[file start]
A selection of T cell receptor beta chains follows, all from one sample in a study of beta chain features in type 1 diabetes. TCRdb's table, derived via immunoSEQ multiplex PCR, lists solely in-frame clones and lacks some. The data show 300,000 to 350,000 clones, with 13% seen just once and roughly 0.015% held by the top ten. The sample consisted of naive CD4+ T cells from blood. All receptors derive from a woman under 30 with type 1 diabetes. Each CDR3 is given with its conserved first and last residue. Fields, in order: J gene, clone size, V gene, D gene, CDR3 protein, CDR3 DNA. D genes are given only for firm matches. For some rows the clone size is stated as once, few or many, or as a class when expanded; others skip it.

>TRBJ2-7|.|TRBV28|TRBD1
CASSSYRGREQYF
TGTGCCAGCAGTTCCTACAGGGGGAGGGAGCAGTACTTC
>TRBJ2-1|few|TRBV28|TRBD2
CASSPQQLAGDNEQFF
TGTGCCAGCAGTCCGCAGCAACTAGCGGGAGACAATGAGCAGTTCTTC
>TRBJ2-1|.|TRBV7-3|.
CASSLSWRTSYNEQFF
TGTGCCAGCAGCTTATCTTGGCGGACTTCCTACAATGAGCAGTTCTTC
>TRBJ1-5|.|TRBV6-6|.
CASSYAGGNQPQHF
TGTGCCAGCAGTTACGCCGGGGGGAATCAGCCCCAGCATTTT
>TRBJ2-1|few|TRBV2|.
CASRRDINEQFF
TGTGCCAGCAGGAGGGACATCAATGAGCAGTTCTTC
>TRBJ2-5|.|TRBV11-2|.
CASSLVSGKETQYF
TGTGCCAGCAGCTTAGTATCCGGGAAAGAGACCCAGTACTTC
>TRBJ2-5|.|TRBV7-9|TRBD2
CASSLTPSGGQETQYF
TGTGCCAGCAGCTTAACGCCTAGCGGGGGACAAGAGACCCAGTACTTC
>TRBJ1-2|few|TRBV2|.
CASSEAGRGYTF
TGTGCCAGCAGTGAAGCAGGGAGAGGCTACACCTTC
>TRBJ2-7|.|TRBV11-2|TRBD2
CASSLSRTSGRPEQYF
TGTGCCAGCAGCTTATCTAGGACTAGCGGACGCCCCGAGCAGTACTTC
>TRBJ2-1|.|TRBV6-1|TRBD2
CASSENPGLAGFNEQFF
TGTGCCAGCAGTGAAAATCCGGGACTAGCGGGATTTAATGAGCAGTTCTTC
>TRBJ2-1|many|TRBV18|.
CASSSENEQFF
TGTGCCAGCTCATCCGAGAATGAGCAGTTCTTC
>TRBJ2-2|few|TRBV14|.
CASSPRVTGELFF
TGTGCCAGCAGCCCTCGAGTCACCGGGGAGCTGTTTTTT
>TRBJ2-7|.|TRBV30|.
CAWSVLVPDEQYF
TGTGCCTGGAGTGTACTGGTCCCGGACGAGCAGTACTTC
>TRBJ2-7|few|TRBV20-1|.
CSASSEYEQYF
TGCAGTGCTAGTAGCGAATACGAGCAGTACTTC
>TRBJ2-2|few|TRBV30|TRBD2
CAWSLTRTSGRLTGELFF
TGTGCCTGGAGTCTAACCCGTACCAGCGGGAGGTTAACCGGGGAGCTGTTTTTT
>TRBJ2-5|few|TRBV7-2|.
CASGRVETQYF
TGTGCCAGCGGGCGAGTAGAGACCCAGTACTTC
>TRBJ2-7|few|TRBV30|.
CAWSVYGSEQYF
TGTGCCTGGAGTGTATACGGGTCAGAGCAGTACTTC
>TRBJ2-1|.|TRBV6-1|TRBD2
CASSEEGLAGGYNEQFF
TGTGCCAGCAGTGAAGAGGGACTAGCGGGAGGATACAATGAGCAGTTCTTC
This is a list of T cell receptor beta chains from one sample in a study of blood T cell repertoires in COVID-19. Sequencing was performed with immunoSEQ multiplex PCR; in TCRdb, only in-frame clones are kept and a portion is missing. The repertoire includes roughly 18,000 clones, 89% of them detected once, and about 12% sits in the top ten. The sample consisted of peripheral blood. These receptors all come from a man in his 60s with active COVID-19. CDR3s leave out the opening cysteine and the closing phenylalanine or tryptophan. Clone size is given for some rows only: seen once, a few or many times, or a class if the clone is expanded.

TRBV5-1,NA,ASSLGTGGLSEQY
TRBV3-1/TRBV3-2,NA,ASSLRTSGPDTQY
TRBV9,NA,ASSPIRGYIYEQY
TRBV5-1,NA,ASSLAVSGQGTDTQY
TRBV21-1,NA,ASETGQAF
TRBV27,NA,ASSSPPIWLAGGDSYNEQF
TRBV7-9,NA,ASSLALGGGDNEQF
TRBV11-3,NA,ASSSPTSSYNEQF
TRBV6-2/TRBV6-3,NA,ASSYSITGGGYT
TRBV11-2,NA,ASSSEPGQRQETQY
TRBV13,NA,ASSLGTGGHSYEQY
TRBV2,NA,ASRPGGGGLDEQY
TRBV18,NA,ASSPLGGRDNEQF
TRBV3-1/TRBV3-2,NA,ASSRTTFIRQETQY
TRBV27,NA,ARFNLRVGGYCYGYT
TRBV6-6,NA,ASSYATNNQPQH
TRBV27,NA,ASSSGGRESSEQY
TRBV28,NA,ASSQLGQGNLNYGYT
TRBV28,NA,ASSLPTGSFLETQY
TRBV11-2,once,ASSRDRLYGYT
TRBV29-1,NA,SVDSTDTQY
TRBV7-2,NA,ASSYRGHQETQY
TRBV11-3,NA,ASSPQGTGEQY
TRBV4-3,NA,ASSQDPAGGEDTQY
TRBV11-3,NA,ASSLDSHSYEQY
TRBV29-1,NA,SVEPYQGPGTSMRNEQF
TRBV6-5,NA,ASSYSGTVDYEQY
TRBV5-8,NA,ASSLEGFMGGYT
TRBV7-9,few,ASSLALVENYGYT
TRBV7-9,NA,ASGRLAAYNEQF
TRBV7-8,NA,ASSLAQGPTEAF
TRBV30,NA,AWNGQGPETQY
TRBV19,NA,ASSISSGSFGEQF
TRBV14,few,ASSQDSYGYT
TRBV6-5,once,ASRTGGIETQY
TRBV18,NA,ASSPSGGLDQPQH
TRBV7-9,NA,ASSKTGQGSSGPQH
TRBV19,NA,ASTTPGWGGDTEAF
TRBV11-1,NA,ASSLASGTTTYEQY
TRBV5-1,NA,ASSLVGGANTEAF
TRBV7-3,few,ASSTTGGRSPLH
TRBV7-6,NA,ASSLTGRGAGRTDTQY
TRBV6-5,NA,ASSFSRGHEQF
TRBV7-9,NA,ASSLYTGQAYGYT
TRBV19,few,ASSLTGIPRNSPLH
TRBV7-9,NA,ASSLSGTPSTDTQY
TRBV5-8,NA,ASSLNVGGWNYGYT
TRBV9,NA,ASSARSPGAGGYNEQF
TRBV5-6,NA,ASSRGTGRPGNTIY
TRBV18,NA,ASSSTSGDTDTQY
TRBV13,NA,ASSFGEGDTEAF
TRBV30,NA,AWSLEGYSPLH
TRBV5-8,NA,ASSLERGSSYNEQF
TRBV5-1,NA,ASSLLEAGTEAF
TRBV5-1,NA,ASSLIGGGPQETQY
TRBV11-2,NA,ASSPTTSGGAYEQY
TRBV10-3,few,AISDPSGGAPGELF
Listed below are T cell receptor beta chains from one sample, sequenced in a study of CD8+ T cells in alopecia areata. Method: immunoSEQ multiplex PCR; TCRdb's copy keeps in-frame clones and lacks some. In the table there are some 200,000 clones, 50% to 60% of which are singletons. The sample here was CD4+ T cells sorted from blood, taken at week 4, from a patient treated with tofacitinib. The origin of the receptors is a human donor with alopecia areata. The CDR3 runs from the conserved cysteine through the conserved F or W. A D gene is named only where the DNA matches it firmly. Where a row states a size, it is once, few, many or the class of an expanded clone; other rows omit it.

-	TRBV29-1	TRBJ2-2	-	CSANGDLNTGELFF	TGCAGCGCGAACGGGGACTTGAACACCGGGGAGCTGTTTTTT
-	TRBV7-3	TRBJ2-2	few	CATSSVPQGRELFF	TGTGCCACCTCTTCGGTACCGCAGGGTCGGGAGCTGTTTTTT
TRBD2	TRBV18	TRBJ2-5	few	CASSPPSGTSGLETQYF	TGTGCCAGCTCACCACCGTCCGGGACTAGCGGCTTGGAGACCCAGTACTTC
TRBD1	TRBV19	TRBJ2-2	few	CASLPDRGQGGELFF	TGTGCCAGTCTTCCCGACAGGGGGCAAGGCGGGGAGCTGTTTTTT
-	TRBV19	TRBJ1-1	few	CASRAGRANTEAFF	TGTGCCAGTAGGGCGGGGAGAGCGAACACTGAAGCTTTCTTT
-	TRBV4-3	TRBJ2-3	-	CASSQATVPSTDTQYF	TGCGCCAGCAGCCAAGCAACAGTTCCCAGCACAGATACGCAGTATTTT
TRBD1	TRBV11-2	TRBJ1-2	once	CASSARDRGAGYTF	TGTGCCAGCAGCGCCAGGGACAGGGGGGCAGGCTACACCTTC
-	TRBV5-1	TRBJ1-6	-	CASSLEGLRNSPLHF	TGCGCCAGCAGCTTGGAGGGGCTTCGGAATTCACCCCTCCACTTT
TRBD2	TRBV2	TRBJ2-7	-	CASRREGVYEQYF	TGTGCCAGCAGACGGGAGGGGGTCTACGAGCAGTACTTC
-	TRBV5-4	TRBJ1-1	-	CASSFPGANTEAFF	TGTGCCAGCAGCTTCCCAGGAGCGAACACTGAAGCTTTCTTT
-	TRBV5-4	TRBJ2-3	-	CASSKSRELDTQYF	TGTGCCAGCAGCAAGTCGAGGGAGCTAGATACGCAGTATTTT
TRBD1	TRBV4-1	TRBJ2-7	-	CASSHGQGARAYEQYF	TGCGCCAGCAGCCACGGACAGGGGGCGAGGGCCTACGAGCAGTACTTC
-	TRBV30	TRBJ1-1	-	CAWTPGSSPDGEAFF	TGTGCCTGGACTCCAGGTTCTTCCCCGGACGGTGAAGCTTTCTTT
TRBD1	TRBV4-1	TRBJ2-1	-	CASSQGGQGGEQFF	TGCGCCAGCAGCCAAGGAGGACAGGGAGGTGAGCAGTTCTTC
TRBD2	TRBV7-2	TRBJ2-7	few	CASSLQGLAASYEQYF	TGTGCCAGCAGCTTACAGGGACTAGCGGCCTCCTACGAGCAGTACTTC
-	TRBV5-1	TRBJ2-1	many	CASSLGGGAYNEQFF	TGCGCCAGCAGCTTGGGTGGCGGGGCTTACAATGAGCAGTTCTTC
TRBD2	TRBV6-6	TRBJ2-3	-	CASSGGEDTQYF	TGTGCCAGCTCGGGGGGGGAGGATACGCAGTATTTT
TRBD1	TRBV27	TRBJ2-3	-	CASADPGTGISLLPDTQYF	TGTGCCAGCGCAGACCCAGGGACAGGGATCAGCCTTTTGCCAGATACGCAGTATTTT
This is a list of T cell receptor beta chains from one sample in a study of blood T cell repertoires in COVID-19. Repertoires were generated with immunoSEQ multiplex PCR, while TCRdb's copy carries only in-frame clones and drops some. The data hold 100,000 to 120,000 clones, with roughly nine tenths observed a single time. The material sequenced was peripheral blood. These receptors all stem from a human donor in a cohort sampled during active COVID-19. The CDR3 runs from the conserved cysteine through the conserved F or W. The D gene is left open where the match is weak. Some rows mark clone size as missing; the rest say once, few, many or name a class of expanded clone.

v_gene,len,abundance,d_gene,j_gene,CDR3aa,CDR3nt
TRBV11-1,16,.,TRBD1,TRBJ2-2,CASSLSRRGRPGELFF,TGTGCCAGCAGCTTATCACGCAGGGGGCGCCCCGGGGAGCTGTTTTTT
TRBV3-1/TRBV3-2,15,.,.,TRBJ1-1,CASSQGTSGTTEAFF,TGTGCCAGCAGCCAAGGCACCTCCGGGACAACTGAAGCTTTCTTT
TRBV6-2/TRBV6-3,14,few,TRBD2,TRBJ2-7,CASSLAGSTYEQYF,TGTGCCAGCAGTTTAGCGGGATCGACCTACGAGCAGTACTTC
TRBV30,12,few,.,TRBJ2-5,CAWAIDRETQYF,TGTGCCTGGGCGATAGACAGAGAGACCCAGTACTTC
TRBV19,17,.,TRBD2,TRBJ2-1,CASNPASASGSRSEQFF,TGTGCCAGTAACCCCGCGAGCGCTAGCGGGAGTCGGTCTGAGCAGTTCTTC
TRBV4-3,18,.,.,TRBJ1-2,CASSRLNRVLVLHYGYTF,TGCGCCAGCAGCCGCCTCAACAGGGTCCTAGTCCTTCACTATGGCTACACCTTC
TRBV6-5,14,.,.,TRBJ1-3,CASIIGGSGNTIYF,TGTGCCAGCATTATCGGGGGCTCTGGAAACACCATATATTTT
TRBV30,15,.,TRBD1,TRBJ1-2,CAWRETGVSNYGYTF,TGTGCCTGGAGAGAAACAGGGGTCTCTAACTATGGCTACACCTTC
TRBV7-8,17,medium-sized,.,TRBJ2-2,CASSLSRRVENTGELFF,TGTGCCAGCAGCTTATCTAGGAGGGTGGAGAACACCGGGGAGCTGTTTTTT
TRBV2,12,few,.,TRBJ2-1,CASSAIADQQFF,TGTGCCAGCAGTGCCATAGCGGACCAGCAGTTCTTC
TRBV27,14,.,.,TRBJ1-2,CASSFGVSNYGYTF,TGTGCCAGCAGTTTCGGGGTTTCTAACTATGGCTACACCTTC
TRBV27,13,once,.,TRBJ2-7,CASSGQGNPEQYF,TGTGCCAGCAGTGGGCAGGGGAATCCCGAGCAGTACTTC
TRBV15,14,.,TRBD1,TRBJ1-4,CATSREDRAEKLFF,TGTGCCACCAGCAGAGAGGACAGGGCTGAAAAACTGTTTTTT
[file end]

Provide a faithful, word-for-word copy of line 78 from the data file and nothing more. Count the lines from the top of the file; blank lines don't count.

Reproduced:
TRBV7-2,NA,ASSYRGHQETQY